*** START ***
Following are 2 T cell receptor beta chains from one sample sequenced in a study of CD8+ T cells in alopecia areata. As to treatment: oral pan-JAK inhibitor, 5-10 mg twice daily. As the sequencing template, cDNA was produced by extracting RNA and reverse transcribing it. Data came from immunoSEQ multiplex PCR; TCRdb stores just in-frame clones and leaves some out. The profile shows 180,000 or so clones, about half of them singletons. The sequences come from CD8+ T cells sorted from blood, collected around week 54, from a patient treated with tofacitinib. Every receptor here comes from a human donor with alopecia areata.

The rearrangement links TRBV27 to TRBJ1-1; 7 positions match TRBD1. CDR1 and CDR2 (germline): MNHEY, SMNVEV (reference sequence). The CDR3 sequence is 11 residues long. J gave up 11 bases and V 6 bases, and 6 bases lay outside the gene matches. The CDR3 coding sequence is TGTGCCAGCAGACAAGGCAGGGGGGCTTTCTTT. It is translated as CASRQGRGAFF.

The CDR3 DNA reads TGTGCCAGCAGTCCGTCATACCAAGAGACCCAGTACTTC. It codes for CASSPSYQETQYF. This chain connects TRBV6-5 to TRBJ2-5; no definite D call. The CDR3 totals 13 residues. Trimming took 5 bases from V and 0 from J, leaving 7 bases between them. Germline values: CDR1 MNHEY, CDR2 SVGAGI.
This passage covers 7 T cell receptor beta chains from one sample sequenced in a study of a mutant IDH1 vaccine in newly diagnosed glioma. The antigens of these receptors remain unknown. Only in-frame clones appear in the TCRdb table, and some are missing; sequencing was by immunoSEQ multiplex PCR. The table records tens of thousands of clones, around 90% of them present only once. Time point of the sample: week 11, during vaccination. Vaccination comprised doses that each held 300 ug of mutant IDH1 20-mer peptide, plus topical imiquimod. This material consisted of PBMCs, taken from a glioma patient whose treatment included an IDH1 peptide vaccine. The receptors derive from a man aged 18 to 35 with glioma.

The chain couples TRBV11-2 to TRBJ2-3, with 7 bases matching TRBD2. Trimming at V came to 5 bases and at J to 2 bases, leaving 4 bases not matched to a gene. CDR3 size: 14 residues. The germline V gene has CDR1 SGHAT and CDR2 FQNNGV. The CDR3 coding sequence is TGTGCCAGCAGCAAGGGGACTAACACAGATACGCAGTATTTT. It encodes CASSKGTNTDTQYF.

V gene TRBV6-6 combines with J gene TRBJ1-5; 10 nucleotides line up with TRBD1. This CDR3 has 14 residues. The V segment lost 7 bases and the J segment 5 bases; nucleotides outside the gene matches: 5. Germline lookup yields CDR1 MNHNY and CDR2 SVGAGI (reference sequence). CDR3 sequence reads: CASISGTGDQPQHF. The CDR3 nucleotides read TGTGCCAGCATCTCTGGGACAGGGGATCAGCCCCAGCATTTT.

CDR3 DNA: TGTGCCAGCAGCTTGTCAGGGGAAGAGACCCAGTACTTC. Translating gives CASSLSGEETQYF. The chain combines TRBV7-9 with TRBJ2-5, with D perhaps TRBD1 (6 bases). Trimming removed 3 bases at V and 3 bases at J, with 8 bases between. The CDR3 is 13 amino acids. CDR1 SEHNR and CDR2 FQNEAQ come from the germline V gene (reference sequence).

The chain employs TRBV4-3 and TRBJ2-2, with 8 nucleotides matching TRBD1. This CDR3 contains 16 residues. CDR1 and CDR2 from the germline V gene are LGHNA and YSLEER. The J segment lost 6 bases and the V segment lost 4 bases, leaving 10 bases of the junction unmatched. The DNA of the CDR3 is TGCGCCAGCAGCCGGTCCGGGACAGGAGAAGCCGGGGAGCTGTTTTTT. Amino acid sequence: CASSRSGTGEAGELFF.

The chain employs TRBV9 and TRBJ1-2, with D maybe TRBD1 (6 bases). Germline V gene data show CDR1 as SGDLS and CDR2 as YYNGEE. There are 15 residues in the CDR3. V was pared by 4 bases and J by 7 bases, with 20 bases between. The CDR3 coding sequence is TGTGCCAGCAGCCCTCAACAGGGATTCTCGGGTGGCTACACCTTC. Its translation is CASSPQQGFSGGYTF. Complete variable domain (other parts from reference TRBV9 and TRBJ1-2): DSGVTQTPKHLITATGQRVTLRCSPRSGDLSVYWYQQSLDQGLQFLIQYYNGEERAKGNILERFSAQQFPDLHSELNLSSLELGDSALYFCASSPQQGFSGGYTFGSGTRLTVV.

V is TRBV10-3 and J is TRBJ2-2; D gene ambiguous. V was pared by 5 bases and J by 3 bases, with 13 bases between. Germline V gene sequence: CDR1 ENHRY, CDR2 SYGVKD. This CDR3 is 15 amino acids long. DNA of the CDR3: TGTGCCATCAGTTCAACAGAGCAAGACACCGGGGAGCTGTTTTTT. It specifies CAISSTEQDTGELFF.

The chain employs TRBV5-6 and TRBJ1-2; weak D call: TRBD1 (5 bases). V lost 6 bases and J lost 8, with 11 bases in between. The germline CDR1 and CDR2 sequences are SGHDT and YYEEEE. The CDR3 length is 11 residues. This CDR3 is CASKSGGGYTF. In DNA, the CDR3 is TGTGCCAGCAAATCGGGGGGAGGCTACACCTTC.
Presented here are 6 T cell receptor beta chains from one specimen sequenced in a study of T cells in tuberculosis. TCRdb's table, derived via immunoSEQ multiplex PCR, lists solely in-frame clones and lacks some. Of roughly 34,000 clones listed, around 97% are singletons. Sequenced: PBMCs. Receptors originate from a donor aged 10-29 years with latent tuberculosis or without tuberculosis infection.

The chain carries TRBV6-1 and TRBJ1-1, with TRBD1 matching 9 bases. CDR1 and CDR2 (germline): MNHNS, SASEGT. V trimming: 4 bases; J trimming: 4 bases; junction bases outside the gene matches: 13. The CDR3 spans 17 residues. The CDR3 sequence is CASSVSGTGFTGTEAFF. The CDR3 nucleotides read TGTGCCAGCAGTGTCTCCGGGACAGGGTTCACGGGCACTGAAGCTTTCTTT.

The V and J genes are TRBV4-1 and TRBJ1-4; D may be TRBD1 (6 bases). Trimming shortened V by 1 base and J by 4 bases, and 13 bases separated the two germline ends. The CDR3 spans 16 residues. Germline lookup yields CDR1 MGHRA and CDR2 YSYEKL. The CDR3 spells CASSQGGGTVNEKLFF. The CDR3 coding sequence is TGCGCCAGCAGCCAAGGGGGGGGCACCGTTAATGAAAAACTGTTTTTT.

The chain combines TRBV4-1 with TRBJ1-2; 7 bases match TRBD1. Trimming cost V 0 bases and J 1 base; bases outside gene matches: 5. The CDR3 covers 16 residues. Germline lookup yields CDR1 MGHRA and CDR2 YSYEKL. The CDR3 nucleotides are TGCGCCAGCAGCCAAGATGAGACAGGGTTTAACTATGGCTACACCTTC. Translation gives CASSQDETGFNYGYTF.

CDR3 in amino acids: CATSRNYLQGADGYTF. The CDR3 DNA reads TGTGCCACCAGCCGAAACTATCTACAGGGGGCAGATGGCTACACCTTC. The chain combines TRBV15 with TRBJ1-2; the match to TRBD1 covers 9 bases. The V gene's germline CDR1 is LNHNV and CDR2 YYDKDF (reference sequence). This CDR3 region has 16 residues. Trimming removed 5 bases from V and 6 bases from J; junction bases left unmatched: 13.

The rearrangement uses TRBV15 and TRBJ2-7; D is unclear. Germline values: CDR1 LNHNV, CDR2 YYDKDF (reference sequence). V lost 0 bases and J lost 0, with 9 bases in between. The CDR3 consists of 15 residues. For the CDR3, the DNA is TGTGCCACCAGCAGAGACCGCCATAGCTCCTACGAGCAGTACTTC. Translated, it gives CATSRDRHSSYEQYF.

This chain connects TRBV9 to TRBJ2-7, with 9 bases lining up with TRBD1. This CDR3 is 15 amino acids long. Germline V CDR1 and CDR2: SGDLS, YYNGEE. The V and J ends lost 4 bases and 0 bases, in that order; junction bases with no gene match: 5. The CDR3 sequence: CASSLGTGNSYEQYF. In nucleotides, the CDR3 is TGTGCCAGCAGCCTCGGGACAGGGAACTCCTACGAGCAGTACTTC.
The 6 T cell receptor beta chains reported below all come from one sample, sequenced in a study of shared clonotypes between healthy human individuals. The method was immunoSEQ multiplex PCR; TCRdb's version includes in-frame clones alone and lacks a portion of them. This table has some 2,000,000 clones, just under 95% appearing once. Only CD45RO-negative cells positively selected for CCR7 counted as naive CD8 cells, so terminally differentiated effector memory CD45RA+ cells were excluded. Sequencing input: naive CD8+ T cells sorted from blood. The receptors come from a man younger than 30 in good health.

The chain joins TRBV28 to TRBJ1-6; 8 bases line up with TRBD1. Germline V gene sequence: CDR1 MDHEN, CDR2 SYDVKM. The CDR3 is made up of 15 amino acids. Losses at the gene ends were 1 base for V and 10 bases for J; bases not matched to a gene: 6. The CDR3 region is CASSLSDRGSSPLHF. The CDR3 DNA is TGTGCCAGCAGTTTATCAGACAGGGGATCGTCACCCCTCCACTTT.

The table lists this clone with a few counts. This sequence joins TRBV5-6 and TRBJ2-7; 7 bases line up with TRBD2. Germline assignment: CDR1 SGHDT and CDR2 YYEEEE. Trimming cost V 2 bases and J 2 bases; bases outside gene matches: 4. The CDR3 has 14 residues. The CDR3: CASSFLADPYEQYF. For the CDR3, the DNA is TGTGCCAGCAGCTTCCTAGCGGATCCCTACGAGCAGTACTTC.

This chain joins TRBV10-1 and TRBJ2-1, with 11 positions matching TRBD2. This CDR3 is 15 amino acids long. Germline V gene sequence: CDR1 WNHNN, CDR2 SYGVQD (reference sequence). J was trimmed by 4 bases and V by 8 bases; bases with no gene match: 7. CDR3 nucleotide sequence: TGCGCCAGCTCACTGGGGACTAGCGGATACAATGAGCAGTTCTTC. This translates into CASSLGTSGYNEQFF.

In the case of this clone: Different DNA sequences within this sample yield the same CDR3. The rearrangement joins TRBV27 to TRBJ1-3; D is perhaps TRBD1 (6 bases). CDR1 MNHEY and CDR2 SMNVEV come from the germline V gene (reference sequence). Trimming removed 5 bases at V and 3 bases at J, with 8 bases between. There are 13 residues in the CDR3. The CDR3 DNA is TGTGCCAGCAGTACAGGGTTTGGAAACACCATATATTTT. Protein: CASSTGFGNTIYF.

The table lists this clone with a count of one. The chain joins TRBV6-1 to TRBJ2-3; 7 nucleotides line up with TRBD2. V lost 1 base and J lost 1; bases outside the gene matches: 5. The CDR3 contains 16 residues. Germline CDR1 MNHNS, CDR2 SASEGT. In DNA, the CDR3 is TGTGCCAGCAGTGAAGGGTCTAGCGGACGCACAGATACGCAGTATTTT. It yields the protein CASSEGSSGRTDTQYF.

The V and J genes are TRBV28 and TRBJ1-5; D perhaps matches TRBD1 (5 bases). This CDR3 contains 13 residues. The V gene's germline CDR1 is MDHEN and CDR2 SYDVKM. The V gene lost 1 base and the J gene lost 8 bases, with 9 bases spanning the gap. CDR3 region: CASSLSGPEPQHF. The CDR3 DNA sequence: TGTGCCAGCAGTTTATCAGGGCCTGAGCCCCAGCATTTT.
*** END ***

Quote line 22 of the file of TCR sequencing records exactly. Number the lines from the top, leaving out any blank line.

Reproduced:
This chain joins TRBV10-1 and TRBJ2-1, with 11 positions matching TRBD2. This CDR3 is 15 amino acids long. Germline V gene sequence: CDR1 WNHNN, CDR2 SYGVQD (reference sequence). J was trimmed by 4 bases and V by 8 bases; bases with no gene match: 7. CDR3 nucleotide sequence: TGCGCCAGCTCACTGGGGACTAGCGGATACAATGAGCAGTTCTTC. This translates into CASSLGTSGYNEQFF.